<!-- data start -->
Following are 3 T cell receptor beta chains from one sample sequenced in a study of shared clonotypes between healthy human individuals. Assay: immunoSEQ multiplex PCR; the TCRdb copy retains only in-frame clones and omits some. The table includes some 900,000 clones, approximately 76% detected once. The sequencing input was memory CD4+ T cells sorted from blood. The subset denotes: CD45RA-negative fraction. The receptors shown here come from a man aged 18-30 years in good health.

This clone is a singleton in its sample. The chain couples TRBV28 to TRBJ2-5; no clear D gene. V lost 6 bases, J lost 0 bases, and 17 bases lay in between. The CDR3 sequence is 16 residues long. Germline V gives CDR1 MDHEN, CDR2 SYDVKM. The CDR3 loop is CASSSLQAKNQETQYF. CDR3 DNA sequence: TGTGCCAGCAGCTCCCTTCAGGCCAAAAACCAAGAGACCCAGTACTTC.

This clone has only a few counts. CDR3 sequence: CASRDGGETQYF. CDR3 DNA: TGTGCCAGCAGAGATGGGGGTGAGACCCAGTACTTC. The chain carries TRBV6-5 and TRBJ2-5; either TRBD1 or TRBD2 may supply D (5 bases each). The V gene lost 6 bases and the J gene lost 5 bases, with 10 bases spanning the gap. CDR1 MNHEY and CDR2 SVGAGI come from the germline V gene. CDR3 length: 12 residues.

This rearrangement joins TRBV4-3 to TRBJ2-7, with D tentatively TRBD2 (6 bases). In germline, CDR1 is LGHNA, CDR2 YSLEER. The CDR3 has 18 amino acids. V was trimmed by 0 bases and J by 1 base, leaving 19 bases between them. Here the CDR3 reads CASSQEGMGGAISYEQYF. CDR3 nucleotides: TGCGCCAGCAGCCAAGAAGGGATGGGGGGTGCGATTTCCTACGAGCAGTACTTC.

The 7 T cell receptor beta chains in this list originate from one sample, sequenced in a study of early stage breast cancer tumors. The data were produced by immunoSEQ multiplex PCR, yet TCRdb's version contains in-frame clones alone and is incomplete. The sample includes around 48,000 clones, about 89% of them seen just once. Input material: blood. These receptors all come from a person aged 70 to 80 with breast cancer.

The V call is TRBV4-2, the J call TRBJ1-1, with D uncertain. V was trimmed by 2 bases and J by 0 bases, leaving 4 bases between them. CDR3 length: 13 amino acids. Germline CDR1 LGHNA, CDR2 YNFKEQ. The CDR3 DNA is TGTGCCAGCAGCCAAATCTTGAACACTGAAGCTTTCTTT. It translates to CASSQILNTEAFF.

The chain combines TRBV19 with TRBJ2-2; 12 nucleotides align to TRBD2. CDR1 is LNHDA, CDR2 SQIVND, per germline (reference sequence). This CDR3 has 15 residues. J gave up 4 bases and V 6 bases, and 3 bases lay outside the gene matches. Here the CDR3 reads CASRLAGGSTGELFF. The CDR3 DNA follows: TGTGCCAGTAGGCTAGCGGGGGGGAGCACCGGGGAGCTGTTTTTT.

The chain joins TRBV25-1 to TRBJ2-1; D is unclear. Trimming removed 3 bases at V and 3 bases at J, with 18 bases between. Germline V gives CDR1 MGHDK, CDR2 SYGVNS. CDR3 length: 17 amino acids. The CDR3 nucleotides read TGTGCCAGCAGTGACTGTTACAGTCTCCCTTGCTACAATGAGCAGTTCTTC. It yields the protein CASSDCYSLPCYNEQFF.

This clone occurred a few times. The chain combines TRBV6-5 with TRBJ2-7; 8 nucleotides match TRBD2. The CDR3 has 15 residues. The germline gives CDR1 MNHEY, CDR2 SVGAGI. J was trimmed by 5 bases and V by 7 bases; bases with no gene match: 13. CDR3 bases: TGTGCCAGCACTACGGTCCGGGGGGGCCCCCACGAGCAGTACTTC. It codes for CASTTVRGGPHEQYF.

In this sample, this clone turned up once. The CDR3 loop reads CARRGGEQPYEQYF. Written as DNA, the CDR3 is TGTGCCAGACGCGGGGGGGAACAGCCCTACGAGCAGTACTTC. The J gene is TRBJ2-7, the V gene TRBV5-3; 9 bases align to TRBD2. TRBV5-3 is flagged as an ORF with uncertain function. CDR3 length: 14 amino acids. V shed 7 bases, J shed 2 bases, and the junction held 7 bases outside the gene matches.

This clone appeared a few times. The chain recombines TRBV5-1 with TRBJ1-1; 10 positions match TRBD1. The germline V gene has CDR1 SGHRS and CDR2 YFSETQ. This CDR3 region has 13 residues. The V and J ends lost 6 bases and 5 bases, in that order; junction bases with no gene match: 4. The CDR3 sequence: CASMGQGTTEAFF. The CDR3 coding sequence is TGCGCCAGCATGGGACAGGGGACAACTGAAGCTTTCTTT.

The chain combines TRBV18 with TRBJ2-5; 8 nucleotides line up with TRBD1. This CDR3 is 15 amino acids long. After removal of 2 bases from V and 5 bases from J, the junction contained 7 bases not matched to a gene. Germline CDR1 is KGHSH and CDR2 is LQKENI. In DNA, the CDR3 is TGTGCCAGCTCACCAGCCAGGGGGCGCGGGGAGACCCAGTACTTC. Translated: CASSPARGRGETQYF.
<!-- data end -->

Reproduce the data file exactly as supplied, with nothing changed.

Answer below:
Following are 3 T cell receptor beta chains from one sample sequenced in a study of shared clonotypes between healthy human individuals. Assay: immunoSEQ multiplex PCR; the TCRdb copy retains only in-frame clones and omits some. The table includes some 900,000 clones, approximately 76% detected once. The sequencing input was memory CD4+ T cells sorted from blood. The subset denotes: CD45RA-negative fraction. The receptors shown here come from a man aged 18-30 years in good health.

This clone is a singleton in its sample. The chain couples TRBV28 to TRBJ2-5; no clear D gene. V lost 6 bases, J lost 0 bases, and 17 bases lay in between. The CDR3 sequence is 16 residues long. Germline V gives CDR1 MDHEN, CDR2 SYDVKM. The CDR3 loop is CASSSLQAKNQETQYF. CDR3 DNA sequence: TGTGCCAGCAGCTCCCTTCAGGCCAAAAACCAAGAGACCCAGTACTTC.

This clone has only a few counts. CDR3 sequence: CASRDGGETQYF. CDR3 DNA: TGTGCCAGCAGAGATGGGGGTGAGACCCAGTACTTC. The chain carries TRBV6-5 and TRBJ2-5; either TRBD1 or TRBD2 may supply D (5 bases each). The V gene lost 6 bases and the J gene lost 5 bases, with 10 bases spanning the gap. CDR1 MNHEY and CDR2 SVGAGI come from the germline V gene. CDR3 length: 12 residues.

This rearrangement joins TRBV4-3 to TRBJ2-7, with D tentatively TRBD2 (6 bases). In germline, CDR1 is LGHNA, CDR2 YSLEER. The CDR3 has 18 amino acids. V was trimmed by 0 bases and J by 1 base, leaving 19 bases between them. Here the CDR3 reads CASSQEGMGGAISYEQYF. CDR3 nucleotides: TGCGCCAGCAGCCAAGAAGGGATGGGGGGTGCGATTTCCTACGAGCAGTACTTC.

The 7 T cell receptor beta chains in this list originate from one sample, sequenced in a study of early stage breast cancer tumors. The data were produced by immunoSEQ multiplex PCR, yet TCRdb's version contains in-frame clones alone and is incomplete. The sample includes around 48,000 clones, about 89% of them seen just once. Input material: blood. These receptors all come from a person aged 70 to 80 with breast cancer.

The V call is TRBV4-2, the J call TRBJ1-1, with D uncertain. V was trimmed by 2 bases and J by 0 bases, leaving 4 bases between them. CDR3 length: 13 amino acids. Germline CDR1 LGHNA, CDR2 YNFKEQ. The CDR3 DNA is TGTGCCAGCAGCCAAATCTTGAACACTGAAGCTTTCTTT. It translates to CASSQILNTEAFF.

The chain combines TRBV19 with TRBJ2-2; 12 nucleotides align to TRBD2. CDR1 is LNHDA, CDR2 SQIVND, per germline (reference sequence). This CDR3 has 15 residues. J gave up 4 bases and V 6 bases, and 3 bases lay outside the gene matches. Here the CDR3 reads CASRLAGGSTGELFF. The CDR3 DNA follows: TGTGCCAGTAGGCTAGCGGGGGGGAGCACCGGGGAGCTGTTTTTT.

The chain joins TRBV25-1 to TRBJ2-1; D is unclear. Trimming removed 3 bases at V and 3 bases at J, with 18 bases between. Germline V gives CDR1 MGHDK, CDR2 SYGVNS. CDR3 length: 17 amino acids. The CDR3 nucleotides read TGTGCCAGCAGTGACTGTTACAGTCTCCCTTGCTACAATGAGCAGTTCTTC. It yields the protein CASSDCYSLPCYNEQFF.

This clone occurred a few times. The chain combines TRBV6-5 with TRBJ2-7; 8 nucleotides match TRBD2. The CDR3 has 15 residues. The germline gives CDR1 MNHEY, CDR2 SVGAGI. J was trimmed by 5 bases and V by 7 bases; bases with no gene match: 13. CDR3 bases: TGTGCCAGCACTACGGTCCGGGGGGGCCCCCACGAGCAGTACTTC. It codes for CASTTVRGGPHEQYF.

In this sample, this clone turned up once. The CDR3 loop reads CARRGGEQPYEQYF. Written as DNA, the CDR3 is TGTGCCAGACGCGGGGGGGAACAGCCCTACGAGCAGTACTTC. The J gene is TRBJ2-7, the V gene TRBV5-3; 9 bases align to TRBD2. TRBV5-3 is flagged as an ORF with uncertain function. CDR3 length: 14 amino acids. V shed 7 bases, J shed 2 bases, and the junction held 7 bases outside the gene matches.

This clone appeared a few times. The chain recombines TRBV5-1 with TRBJ1-1; 10 positions match TRBD1. The germline V gene has CDR1 SGHRS and CDR2 YFSETQ. This CDR3 region has 13 residues. The V and J ends lost 6 bases and 5 bases, in that order; junction bases with no gene match: 4. The CDR3 sequence: CASMGQGTTEAFF. The CDR3 coding sequence is TGCGCCAGCATGGGACAGGGGACAACTGAAGCTTTCTTT.

The chain combines TRBV18 with TRBJ2-5; 8 nucleotides line up with TRBD1. This CDR3 is 15 amino acids long. After removal of 2 bases from V and 5 bases from J, the junction contained 7 bases not matched to a gene. Germline CDR1 is KGHSH and CDR2 is LQKENI. In DNA, the CDR3 is TGTGCCAGCTCACCAGCCAGGGGGCGCGGGGAGACCCAGTACTTC. Translated: CASSPARGRGETQYF.